Jason says: “The arrangements are from Sixties and Seventies films by composers like Lalo Schifrin, Quincy Jones, and Laurie Johnson, from movies such as Bullitt, Dirty Harry, and Get Carter. It’s sort of a tribute to that era where jazz and funk players were a big part of cinema and television music."

After its premiere last summer, Jason did a stripped back version as part the Colchester Film Festival and then most recently debuted the show in London.

"It was great to do the show in London," he adds. "It was at a place called the Hideaway in South London, where they have a lot of jazz and funk so it was obviously set up really well for Mods and Coppers.

"I've still got the same band and they're still great but we've added a big chunk of more material, which went down really well.

"The first time around the set was just over an hour long but now we've probably got another 45 minutes, which worked really well in London. I've even put in a little bit of George Martin's Live and Let Die music in there, which actually works really well."

Complete with a pre-recorded set, also with visuals from some of the most iconic films from the late Sixties and early Seventies, Jason had thought about expanding the show to include film soundtracks from other eras.

"But actually there's so much from that era alone," he explains, "there really is no need. And I still love the coupling between music and the moving image. I mean that's how I got into to all of this in the first place."

Mods and Coppers

Colchester Arts Centre,

Church Street, Colchester.

Saturday, June 18. Doors 8pm, show 8.30pm.

£11, £9 concessions. 01206 500900.


Jason's Top Ten Composers

It's impossible to actually narrow it down to five, but at the moment my top five most relevant to the present are:

Lalo Schifrin - A universe unto himself. From Mission Impossible to Cool Hand Luke to THX-1138 to Amityville Horror. Able to utilise techniques from all the stylistic developments of classical and contemporary music, he is impeccable in his choices and fearless in his approach, which is what I think makes his music sound so timeless, and so cool.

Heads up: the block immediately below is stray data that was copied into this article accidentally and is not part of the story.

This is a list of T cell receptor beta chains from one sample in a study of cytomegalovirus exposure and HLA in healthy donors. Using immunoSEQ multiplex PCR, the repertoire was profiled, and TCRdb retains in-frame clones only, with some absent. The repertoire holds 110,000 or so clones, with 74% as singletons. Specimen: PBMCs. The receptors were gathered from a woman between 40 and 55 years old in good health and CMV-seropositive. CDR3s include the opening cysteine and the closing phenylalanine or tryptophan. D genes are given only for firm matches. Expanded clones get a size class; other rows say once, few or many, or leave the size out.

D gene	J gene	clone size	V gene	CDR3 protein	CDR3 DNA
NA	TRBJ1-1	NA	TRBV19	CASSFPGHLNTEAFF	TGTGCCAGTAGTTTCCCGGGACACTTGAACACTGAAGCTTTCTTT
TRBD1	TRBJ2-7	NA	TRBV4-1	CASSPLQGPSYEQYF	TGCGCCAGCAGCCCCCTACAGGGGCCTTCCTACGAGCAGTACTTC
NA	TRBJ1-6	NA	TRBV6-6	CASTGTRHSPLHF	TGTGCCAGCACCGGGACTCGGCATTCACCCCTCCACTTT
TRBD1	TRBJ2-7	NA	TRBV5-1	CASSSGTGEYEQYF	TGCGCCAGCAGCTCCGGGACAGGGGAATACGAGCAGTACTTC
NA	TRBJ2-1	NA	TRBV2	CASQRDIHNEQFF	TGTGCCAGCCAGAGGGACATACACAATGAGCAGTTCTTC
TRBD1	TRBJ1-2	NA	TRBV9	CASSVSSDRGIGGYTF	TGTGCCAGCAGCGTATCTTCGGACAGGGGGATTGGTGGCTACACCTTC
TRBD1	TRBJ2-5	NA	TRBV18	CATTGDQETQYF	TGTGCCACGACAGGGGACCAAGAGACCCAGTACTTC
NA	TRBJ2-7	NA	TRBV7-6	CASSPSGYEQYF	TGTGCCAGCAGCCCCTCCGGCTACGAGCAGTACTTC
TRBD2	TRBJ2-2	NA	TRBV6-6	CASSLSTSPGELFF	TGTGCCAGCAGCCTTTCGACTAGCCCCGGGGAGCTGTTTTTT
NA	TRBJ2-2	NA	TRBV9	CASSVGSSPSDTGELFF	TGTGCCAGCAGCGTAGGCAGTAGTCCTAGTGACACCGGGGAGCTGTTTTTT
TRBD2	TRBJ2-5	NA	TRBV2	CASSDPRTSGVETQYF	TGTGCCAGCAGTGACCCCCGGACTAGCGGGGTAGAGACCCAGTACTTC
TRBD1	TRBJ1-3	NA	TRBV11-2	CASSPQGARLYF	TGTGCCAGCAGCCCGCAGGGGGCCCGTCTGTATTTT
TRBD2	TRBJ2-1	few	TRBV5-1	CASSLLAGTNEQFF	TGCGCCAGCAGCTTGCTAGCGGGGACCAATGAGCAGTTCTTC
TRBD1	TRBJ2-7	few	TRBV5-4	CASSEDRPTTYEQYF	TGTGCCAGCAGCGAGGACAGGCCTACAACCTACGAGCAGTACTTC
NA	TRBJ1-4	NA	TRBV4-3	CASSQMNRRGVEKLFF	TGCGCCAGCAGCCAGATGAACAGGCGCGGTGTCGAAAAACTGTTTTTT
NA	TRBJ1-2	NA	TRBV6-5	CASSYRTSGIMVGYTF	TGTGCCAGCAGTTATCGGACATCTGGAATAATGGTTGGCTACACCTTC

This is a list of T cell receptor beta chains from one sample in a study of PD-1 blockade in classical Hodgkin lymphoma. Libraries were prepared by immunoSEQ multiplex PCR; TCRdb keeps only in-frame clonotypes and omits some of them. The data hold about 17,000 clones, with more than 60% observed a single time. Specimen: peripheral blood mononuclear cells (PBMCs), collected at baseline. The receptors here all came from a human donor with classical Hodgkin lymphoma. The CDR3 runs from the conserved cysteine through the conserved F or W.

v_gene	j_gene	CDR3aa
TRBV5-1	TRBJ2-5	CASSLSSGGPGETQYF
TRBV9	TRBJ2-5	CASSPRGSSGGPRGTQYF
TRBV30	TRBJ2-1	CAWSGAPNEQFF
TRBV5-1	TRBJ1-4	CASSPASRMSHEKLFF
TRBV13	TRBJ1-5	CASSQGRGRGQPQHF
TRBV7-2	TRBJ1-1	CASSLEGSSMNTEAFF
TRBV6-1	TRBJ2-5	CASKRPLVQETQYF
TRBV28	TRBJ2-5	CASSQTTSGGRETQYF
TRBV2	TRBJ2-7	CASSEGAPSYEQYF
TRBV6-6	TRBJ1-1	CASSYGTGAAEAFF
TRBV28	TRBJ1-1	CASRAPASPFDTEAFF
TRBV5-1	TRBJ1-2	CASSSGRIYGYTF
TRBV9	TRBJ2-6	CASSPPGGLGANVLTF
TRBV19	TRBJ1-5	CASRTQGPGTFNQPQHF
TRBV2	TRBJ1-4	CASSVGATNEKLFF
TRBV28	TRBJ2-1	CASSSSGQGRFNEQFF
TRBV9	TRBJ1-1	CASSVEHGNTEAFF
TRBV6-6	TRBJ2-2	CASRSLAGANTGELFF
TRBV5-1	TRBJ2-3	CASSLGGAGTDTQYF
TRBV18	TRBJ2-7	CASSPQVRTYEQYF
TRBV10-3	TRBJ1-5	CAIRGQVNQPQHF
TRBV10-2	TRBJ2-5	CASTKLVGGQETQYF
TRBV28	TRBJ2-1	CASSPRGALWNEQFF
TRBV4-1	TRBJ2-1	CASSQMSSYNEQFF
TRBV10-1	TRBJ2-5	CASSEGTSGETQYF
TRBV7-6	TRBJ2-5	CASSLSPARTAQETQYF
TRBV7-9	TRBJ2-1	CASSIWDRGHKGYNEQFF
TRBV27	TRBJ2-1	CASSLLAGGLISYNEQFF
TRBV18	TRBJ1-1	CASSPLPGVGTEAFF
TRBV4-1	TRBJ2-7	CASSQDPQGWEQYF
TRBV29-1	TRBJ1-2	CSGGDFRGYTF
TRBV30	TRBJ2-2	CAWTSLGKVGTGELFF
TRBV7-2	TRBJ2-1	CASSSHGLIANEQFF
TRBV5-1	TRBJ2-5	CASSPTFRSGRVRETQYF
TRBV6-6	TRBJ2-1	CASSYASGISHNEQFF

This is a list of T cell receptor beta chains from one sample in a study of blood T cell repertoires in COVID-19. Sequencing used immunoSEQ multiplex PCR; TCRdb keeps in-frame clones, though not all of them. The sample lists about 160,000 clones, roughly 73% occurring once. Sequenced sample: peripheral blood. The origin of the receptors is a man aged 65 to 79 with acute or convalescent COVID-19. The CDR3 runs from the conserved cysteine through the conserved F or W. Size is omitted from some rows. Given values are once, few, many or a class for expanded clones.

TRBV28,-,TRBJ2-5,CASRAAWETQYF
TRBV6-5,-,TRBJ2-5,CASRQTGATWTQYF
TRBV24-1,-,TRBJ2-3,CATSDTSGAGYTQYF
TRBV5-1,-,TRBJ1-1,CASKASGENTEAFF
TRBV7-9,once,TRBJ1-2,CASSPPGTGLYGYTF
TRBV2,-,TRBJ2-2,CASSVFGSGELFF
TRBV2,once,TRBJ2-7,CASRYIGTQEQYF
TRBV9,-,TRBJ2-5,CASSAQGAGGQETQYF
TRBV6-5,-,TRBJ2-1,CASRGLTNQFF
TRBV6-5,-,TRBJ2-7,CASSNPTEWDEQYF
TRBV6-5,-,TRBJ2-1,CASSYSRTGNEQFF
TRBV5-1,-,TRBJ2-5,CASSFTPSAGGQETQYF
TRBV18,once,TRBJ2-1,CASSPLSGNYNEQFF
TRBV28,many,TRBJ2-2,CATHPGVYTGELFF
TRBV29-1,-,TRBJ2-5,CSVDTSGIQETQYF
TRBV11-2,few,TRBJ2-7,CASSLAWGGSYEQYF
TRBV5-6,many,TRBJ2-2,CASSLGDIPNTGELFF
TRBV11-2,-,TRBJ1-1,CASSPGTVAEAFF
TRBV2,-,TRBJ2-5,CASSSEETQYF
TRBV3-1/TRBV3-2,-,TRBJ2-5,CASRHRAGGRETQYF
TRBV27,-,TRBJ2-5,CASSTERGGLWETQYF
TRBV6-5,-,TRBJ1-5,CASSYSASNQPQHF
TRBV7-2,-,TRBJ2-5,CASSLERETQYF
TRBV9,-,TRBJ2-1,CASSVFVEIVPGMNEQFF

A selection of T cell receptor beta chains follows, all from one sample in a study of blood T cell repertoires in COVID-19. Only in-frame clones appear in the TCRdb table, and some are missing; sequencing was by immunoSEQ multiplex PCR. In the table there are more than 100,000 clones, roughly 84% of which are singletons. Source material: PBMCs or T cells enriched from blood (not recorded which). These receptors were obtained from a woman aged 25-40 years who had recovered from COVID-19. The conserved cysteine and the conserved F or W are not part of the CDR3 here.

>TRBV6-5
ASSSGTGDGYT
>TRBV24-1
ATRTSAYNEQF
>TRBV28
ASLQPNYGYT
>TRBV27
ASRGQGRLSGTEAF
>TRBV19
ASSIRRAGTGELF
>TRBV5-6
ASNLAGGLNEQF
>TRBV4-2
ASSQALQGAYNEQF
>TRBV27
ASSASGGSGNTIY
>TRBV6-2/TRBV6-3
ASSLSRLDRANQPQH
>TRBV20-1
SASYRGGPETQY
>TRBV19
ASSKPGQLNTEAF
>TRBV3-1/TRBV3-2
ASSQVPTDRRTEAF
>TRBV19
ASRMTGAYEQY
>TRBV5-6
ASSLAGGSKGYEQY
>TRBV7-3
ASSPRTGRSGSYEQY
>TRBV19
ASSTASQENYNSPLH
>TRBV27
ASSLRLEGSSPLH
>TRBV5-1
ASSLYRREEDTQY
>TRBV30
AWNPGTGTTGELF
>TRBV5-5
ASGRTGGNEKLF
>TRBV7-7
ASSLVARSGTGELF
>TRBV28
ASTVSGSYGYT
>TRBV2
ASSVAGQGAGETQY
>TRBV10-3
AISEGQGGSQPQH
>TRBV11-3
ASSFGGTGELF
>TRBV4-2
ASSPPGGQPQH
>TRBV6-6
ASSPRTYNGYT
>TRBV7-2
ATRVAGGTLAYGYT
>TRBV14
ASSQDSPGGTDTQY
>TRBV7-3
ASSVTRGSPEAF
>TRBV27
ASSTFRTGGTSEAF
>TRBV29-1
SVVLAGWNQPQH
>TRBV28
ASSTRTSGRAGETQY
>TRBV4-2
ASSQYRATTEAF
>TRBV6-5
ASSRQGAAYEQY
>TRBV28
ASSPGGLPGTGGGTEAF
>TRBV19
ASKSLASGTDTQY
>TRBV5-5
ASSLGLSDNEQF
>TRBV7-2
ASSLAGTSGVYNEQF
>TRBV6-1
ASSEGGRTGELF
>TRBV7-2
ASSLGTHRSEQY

John Barry - Probably the main entry point into my love of film and tv music. The first time I saw films that had scores that transfixed me and then found the recordings of the scores away from the film were by him. An instantly recognisable style and approach to melody.

George Martin - Aside from being regarded as potentially the greatest producer of the 20th Century, he was a really fantastic and underrated film composer and arranger and all of his film scores were excellent, such as Yellow Submarine, Live and Let Die and The Optimists of Nine Elms.

Laurie Johnson - Another really early exposure to music came through The Avengers, where I got to hear hour after hour of music by Laurie Johnson (and later on Howard Blake), played by the best of British 1960's musicians. Through this I discovered the his other fantastic scores to things like Tiger Bay, The New Avengers, The Professionals.

Quincy Jones - One of the great things about composers from both sides of the Atlantic in what I consider to be the golden period is how they all had access to the same pool of musicians and studios (the best ones) and yet all produced instantly recognisable and unique music, and Quincy Jones is a perfect example of this. Ironside, The Italian Job, The Lost Man - the mood and level of excitement is instant Quincy Jones, from the first seconds.